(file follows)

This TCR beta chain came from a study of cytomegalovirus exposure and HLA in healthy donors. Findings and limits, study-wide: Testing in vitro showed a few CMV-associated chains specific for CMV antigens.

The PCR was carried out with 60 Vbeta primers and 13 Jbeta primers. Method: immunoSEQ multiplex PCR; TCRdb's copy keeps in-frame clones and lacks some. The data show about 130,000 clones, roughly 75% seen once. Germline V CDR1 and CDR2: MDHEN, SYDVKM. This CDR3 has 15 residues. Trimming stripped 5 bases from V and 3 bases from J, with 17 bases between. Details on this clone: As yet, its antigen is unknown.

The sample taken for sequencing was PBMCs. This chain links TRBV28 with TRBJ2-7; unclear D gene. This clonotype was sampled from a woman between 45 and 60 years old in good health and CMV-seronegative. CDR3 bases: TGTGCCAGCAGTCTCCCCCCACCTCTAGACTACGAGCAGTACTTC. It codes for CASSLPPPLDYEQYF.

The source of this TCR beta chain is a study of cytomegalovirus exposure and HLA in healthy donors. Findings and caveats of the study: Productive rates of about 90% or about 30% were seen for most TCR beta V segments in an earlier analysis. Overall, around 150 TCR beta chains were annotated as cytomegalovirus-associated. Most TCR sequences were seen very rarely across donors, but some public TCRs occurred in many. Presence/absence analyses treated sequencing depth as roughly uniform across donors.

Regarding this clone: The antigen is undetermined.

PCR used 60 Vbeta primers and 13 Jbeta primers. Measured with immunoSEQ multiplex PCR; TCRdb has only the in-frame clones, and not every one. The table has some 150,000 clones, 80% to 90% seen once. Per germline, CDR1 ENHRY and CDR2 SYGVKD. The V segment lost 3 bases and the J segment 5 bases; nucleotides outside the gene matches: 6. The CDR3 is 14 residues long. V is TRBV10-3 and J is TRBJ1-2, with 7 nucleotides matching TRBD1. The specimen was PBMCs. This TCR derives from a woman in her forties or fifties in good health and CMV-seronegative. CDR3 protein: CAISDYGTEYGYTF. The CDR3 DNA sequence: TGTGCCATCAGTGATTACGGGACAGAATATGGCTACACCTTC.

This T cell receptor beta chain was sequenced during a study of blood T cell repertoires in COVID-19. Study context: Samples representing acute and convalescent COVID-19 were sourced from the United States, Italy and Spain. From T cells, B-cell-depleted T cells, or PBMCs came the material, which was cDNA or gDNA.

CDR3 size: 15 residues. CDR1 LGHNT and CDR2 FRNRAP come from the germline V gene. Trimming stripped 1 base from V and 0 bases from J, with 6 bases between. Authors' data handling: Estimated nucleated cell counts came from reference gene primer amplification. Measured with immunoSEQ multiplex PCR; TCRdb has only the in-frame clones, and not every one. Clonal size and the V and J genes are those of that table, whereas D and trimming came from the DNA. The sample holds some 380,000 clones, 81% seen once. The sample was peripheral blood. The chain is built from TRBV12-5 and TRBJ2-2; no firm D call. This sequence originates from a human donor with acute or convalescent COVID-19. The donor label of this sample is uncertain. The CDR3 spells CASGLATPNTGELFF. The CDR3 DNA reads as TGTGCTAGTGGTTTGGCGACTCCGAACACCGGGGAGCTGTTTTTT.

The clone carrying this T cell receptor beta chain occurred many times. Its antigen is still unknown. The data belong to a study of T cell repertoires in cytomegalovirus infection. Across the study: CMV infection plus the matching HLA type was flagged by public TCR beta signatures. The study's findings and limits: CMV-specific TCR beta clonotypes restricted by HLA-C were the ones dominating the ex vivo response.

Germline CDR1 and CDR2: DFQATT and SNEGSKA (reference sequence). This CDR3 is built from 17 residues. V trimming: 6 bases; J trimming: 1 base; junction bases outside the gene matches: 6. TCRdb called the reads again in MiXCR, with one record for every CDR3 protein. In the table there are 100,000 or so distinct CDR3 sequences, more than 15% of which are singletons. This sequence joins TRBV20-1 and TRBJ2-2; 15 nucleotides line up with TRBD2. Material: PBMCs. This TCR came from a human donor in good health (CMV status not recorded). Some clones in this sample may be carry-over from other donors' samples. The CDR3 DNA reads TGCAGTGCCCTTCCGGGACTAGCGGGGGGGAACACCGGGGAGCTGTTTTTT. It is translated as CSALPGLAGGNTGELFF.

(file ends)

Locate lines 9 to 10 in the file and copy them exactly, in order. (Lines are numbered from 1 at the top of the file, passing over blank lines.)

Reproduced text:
The clone carrying this T cell receptor beta chain occurred many times. Its antigen is still unknown. The data belong to a study of T cell repertoires in cytomegalovirus infection. Across the study: CMV infection plus the matching HLA type was flagged by public TCR beta signatures. The study's findings and limits: CMV-specific TCR beta clonotypes restricted by HLA-C were the ones dominating the ex vivo response.

Germline CDR1 and CDR2: DFQATT and SNEGSKA (reference sequence). This CDR3 is built from 17 residues. V trimming: 6 bases; J trimming: 1 base; junction bases outside the gene matches: 6. TCRdb called the reads again in MiXCR, with one record for every CDR3 protein. In the table there are 100,000 or so distinct CDR3 sequences, more than 15% of which are singletons. This sequence joins TRBV20-1 and TRBJ2-2; 15 nucleotides line up with TRBD2. Material: PBMCs. This TCR came from a human donor in good health (CMV status not recorded). Some clones in this sample may be carry-over from other donors' samples. The CDR3 DNA reads TGCAGTGCCCTTCCGGGACTAGCGGGGGGGAACACCGGGGAGCTGTTTTTT. It is translated as CSALPGLAGGNTGELFF.